Telstra CIO quits, IT operations under review

Telstra CIO quits, IT operations under review

Telstra CIO Jeff Smith, the man who brought offshoring IT into the Australian vernacular, has quit his post amidst market rumours of wholesale lay-offs to come prior to the federal government's May Budget.

An e-mail circulated to staff from general managing director of Telstra technology, innovation and products, Ted Pretty, stated Smith was leaving his post "following the completion of his assignment to bring together Telstra's IT groups, transform our IT delivery model and develop new partnerships".

Smith's last day will be March 312005.

While Pretty's e-mail heaped praise on Smith, it also confirmed a shakeup of IT operations is imminent.

"I will take this opportunity to review the IT leadership structure as we have reached the tail end of the IT Transformation project and are about to embark on a more operational phase. I have every confidence that the IT team can deliver real innovation and further productivity gains to Telstra and I will make further announcements shortly," Pretty's e-mail said.

Asked to comment, a Telstra spokesman declined to deviate from Pretty's e-mail, other than saying Smith's strategic plan was on track and Telstra's deputy CIO Vish Padbranham would be implementing the "more operational phase".

An acolyte and recruit of Smith's, Padbranham is understood to have been preparing to implement some cuts of around 10 percent to Telstra's IT management structure.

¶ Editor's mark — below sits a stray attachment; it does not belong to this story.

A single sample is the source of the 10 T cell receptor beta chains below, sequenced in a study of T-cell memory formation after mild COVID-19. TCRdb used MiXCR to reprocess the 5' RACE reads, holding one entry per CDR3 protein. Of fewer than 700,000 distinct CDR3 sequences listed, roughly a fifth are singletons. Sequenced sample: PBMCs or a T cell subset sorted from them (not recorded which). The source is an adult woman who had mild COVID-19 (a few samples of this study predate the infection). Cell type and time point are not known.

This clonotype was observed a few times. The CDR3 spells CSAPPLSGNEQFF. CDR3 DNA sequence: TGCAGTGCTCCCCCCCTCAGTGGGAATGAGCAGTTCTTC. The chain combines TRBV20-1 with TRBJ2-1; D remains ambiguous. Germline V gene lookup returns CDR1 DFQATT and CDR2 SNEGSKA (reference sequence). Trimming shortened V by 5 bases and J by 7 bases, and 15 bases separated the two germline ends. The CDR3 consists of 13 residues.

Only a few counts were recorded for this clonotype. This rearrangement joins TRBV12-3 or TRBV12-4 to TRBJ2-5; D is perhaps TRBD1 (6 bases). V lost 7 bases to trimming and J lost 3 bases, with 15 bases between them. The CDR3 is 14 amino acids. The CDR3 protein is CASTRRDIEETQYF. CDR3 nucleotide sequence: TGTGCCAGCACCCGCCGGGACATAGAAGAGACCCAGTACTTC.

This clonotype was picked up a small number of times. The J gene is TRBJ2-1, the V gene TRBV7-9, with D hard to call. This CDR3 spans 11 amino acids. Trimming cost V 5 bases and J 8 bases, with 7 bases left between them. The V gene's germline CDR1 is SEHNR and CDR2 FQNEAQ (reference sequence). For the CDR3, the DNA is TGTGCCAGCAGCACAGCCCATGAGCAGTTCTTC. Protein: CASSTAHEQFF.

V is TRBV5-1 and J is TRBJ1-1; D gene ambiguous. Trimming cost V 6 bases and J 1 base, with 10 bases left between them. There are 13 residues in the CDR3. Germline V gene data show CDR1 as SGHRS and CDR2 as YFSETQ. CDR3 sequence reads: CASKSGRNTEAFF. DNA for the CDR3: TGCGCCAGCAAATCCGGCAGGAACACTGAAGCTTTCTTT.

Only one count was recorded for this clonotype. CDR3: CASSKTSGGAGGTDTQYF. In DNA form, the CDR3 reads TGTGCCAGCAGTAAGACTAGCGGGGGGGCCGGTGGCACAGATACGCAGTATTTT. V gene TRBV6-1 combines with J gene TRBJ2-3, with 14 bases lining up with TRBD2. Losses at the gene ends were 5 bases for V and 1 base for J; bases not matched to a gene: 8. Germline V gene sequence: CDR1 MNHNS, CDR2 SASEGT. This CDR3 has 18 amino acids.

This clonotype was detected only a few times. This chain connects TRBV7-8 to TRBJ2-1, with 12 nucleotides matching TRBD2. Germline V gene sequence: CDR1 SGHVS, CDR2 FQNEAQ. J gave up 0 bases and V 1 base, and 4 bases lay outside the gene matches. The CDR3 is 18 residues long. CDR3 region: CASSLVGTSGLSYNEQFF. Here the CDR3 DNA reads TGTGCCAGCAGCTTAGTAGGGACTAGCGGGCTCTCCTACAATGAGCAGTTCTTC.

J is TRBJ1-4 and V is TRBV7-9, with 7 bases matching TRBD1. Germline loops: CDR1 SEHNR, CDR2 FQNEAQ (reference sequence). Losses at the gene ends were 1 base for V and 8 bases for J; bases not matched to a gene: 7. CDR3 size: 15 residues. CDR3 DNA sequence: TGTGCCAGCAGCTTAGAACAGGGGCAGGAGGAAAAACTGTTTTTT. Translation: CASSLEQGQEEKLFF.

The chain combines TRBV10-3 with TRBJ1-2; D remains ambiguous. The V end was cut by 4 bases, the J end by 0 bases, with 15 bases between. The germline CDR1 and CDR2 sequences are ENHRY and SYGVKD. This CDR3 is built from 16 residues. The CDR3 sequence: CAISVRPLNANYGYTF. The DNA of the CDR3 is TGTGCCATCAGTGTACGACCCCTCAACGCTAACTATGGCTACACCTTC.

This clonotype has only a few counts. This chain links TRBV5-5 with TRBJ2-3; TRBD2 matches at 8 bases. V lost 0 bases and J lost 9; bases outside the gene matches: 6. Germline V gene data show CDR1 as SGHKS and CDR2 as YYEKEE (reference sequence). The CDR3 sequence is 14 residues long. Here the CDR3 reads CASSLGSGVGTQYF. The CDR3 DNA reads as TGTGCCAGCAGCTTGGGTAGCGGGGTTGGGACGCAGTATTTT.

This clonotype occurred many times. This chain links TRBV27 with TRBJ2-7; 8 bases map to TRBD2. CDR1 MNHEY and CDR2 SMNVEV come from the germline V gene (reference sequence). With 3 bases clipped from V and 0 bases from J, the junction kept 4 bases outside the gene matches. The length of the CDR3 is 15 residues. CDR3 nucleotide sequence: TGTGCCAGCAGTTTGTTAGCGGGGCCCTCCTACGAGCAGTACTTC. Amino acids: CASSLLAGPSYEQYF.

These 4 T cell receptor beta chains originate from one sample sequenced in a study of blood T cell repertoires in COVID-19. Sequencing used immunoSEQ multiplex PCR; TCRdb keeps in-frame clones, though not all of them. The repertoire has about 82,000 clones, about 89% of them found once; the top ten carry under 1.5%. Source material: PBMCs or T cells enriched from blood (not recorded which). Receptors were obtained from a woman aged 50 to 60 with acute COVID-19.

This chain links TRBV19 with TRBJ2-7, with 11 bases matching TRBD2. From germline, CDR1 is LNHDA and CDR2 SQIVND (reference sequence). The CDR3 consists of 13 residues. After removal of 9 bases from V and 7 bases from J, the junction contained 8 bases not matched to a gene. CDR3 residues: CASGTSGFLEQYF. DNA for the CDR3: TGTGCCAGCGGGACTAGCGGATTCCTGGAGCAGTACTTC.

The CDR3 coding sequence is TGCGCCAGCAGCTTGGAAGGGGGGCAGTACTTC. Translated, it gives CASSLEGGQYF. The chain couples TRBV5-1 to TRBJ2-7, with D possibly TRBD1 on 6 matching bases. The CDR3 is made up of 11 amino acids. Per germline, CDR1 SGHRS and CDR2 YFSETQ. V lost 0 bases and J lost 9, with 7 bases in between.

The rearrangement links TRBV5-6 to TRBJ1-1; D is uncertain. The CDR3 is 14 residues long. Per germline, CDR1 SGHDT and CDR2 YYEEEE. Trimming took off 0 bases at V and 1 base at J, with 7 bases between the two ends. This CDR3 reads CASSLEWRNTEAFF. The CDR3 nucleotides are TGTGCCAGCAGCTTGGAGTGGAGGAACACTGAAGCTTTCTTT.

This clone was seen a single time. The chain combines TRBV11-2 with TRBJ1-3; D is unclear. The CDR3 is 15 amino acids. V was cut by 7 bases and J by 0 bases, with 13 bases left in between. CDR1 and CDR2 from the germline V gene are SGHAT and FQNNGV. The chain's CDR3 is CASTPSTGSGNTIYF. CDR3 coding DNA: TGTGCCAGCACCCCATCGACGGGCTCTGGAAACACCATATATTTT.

Other changes signalled include finally consolidating some 50 unwieldy billing systems that currently prevent a much desired single customer view within the telco.

While Smith made little secret of his preference to offshore consolidated billing applications development, little has been heard of the progress of the project - other than Pretty's frank admission he had used Linux as a blunt instrument to leverage lower prices from Microsoft in September 2004.

Speaking to Computerworld at the time, Pretty said, "Do I think that the whole open source debate put pressure on Microsoft to rethink its approach to its customers, rethink its pricing and do all of those things? Absolutely. Have we benefitted from that? Absolutely. I think it's changed the nature of how they operated and I think that's good."

Meanwhile, the search for new CEOs for both the telco - and its directory subsidiary Sensis, continues.

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